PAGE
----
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Old 05-28-2015, 07:24 AM
 
Location: Windsor Ontario/Colchester Ontario
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I'm curious as to where most people would draw the line between the lower Midwest and the upper Midwest. I think the line would go through southern Michigan around Saginaw Bay over into southern Wisconsin, what do you think?
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Old 05-28-2015, 08:07 AM
 
Location: Minneapolis (St. Louis Park)
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Interstate I-80....arguably I-70, but cities on I-70 would be "lower".
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Old 05-28-2015, 08:09 AM
 
Location: Miami Beach, FL/Tokyo, Japan
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Quote:
Originally Posted by Min-Chi-Cbus View Post
Interstate I-80....arguably I-70, but cities on I-70 would be "lower".
I think the 70 is too south, from her borders you only have several hours to Kentucky in Ohio, or even Tennessee when you're in Illinois. the 80 is better.
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Old 05-28-2015, 08:23 AM
 
Location: Milwaukee
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Yeah, 80 works pretty well. Separates the Great Lakes cities (Chicago, Milwaukee, Detroit, Cleveland) out, as well, which is the right way to do it. Anything downstate in OH/IN/IL has a bit of a different vibe.

I personally think of the Upper Midwest as MN/WI/MI, but whatever. Throw in the Dakotas too, if you want, but they seem like Plains States to me.
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Old 05-28-2015, 09:55 AM
 
Location: Windsor Ontario/Colchester Ontario
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I think southern Michigan has more in common with North and central Ohio than northern Michigan.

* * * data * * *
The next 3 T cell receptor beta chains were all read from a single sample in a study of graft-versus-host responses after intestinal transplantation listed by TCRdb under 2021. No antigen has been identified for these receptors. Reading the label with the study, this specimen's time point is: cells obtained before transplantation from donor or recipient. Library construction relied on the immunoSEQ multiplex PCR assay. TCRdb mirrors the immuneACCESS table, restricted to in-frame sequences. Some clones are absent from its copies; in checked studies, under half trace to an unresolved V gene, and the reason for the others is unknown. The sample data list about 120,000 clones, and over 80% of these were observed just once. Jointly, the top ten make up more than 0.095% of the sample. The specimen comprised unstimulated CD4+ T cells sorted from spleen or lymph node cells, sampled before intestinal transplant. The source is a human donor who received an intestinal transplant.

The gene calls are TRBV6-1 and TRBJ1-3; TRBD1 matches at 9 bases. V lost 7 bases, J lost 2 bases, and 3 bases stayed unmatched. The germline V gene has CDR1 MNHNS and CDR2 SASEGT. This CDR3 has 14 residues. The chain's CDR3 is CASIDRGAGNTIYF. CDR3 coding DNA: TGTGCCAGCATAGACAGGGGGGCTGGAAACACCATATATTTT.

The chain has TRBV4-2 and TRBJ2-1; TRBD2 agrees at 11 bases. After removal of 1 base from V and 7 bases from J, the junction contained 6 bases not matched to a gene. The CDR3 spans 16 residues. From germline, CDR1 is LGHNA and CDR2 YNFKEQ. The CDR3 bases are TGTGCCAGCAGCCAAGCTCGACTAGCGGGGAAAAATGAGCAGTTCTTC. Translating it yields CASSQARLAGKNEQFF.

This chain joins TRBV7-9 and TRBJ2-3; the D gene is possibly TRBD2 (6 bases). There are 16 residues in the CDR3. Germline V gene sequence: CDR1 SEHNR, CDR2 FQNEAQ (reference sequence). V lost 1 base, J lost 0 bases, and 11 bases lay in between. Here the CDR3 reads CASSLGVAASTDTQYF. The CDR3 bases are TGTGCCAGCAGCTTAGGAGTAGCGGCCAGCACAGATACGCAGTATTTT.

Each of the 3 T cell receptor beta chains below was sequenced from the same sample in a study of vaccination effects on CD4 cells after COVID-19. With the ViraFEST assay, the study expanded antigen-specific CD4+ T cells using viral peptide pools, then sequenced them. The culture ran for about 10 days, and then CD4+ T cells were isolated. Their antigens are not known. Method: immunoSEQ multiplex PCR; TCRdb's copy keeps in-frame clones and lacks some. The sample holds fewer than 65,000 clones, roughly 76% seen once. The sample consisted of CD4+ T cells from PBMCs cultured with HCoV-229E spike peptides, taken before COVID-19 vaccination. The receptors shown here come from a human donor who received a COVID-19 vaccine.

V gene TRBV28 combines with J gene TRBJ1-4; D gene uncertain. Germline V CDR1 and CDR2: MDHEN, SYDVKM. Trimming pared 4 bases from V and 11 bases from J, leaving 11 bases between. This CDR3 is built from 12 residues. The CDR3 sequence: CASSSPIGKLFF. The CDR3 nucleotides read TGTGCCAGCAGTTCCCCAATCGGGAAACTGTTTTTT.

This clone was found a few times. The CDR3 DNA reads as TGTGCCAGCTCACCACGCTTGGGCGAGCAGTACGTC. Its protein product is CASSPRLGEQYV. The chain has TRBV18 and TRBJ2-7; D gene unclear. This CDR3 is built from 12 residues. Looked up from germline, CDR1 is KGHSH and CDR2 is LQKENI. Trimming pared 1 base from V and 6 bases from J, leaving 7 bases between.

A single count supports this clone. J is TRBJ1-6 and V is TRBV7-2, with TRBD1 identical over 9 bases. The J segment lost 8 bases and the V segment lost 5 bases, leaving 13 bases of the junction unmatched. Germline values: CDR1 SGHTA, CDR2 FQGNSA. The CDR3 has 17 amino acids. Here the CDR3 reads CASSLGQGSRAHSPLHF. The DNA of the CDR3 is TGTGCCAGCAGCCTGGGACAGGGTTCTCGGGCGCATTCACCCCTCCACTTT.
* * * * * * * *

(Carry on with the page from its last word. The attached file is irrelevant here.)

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Old 05-28-2015, 10:14 AM
 
Location: Calera, AL
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I'd probably go with I-80 as well, but if you want to say I-90 I won't argue there either. The Upper Midwestern dialect doesn't dip much further south than I-90, and is roughly where the Humid Continental climate divides into Hot and Mild summers. Cities like Omaha, Des Moines, and Chicago exhibit qualities of both the Upper and Lower Midwest, thus can't neatly be associated with either classification.
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Old 05-28-2015, 10:25 AM
 
Location: Milwaukee
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Originally Posted by North 42 View Post
I think southern Michigan has more in common with North and central Ohio than northern Michigan.
Maybe, but would you really put Detroit in the "Lower Midwest?"
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Old 05-28-2015, 10:49 AM
 
Location: Windsor Ontario/Colchester Ontario
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Originally Posted by cheese plate View Post
Maybe, but would you really put Detroit in the "Lower Midwest?"
Absolutely, it's much closer to Ohio than Minnesota, and is south of the halfway point between North and south Midwest, and is only a four hour drive to Kentucky. Plus, the vegetation is broad leaf deciduous, not coniferous or mixed like up north.
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Old 05-28-2015, 11:01 AM
 
Location: Milwaukee
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Sorry, but Michigan is definitely part of the Upper Midwest, even though Detroit (like the Milwaukee/Chicago corridor) is part of a bit of a transistion zone.
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Old 05-28-2015, 11:23 AM
 
Location: Windsor Ontario/Colchester Ontario
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Yes, the upper three quarters of Michigan would be upper Midwest, but extreme lower Michigan is more lower Midwest. Nothing about extreme southern Michigan is like the North, heavy industry and deciduous forests and farmland in southern Michigan is the same as Ohio and Indiana. Milwaukee would be the same as Detroit in that regard.
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